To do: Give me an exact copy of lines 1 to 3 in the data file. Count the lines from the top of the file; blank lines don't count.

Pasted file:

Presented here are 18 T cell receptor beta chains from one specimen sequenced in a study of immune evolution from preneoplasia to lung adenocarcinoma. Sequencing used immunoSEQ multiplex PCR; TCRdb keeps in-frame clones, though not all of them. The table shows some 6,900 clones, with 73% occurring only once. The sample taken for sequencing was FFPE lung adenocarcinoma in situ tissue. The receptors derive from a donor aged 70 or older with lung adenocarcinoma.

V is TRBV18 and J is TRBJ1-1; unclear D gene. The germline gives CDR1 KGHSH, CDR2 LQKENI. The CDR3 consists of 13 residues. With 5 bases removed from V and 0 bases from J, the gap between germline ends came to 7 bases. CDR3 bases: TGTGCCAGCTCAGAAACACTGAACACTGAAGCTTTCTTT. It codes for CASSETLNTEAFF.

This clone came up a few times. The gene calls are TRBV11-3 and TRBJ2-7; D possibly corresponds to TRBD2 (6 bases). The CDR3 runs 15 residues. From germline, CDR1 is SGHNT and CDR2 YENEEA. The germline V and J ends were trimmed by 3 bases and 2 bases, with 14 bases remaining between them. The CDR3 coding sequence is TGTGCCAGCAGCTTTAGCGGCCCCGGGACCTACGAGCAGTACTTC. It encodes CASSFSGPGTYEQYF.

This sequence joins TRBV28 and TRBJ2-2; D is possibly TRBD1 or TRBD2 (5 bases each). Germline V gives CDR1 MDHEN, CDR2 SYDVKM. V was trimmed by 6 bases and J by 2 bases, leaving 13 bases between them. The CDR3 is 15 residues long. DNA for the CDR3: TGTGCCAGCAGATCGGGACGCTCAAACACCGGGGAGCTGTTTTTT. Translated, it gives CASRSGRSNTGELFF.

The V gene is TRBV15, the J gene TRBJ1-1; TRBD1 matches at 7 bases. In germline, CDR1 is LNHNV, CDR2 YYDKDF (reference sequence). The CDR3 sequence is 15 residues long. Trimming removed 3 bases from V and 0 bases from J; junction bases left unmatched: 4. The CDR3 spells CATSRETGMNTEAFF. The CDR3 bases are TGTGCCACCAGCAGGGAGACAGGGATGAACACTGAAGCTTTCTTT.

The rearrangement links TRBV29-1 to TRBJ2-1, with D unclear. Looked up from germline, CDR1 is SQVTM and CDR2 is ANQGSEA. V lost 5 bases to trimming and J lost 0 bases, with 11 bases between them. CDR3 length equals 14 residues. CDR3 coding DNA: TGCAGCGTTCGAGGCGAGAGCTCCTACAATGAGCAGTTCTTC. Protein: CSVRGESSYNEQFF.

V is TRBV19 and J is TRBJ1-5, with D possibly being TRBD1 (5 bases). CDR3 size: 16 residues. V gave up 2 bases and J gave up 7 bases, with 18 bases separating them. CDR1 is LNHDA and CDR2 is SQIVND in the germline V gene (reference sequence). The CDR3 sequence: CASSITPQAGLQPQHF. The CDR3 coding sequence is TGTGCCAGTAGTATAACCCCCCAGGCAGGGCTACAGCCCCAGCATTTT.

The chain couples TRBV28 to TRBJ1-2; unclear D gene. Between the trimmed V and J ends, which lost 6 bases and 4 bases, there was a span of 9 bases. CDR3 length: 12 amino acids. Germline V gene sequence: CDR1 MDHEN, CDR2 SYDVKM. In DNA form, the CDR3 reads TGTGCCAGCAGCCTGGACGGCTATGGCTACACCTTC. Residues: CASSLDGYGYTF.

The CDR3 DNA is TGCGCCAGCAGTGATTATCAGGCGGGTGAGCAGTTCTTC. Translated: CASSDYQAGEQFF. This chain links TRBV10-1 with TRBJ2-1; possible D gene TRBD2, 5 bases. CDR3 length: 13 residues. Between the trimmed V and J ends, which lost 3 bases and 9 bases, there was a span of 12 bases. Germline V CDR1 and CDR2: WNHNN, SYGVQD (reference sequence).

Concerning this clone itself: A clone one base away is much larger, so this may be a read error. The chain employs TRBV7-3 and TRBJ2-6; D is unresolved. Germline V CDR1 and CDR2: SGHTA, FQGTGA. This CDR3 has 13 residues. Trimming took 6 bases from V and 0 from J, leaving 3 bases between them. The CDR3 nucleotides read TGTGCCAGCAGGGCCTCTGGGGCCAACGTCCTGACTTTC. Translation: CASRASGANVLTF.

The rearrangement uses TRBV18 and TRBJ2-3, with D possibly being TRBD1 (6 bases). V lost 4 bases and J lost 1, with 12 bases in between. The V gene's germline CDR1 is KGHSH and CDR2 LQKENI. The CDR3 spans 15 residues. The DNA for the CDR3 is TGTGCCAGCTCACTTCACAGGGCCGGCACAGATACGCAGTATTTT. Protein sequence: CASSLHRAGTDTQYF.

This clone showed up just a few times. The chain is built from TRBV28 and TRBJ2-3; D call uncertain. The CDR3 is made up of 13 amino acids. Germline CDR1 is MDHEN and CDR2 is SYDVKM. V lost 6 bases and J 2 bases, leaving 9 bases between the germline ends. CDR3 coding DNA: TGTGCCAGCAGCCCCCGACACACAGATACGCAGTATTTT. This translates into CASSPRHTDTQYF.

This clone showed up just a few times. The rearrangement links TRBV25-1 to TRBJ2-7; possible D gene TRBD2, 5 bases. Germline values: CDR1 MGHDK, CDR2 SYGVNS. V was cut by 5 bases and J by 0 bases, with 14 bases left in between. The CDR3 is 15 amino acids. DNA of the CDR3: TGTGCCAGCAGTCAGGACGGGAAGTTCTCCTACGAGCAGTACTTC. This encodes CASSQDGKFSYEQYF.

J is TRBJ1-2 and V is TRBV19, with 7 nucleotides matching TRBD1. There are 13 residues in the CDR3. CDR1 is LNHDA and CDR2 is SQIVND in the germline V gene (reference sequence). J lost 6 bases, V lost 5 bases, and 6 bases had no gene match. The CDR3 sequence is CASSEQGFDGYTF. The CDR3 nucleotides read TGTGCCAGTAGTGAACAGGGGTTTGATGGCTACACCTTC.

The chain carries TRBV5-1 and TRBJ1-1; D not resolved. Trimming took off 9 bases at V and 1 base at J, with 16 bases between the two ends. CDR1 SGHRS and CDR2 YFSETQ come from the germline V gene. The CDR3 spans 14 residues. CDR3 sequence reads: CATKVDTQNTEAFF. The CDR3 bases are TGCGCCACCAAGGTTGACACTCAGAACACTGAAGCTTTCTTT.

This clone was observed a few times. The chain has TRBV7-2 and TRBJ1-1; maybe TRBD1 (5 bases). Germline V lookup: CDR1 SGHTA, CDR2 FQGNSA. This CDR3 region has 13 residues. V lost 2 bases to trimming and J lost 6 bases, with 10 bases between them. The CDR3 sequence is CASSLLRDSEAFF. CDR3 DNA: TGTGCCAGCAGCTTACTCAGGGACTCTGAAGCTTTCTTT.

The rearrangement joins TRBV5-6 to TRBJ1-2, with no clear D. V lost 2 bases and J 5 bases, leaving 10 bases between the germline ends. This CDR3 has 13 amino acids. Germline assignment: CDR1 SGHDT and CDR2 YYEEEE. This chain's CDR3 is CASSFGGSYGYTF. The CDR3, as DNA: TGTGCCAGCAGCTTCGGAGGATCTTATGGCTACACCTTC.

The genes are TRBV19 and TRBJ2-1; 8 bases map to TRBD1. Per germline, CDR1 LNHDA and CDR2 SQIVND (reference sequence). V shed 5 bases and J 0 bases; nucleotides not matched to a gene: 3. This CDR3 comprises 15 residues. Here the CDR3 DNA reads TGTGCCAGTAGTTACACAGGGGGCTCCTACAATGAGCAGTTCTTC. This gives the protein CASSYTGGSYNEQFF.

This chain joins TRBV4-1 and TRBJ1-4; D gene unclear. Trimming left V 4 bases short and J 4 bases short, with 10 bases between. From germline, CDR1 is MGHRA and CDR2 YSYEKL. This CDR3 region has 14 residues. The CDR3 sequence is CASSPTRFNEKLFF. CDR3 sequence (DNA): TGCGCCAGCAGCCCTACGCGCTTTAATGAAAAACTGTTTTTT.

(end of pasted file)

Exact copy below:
Presented here are 18 T cell receptor beta chains from one specimen sequenced in a study of immune evolution from preneoplasia to lung adenocarcinoma. Sequencing used immunoSEQ multiplex PCR; TCRdb keeps in-frame clones, though not all of them. The table shows some 6,900 clones, with 73% occurring only once. The sample taken for sequencing was FFPE lung adenocarcinoma in situ tissue. The receptors derive from a donor aged 70 or older with lung adenocarcinoma.

V is TRBV18 and J is TRBJ1-1; unclear D gene. The germline gives CDR1 KGHSH, CDR2 LQKENI. The CDR3 consists of 13 residues. With 5 bases removed from V and 0 bases from J, the gap between germline ends came to 7 bases. CDR3 bases: TGTGCCAGCTCAGAAACACTGAACACTGAAGCTTTCTTT. It codes for CASSETLNTEAFF.

This clone came up a few times. The gene calls are TRBV11-3 and TRBJ2-7; D possibly corresponds to TRBD2 (6 bases). The CDR3 runs 15 residues. From germline, CDR1 is SGHNT and CDR2 YENEEA. The germline V and J ends were trimmed by 3 bases and 2 bases, with 14 bases remaining between them. The CDR3 coding sequence is TGTGCCAGCAGCTTTAGCGGCCCCGGGACCTACGAGCAGTACTTC. It encodes CASSFSGPGTYEQYF.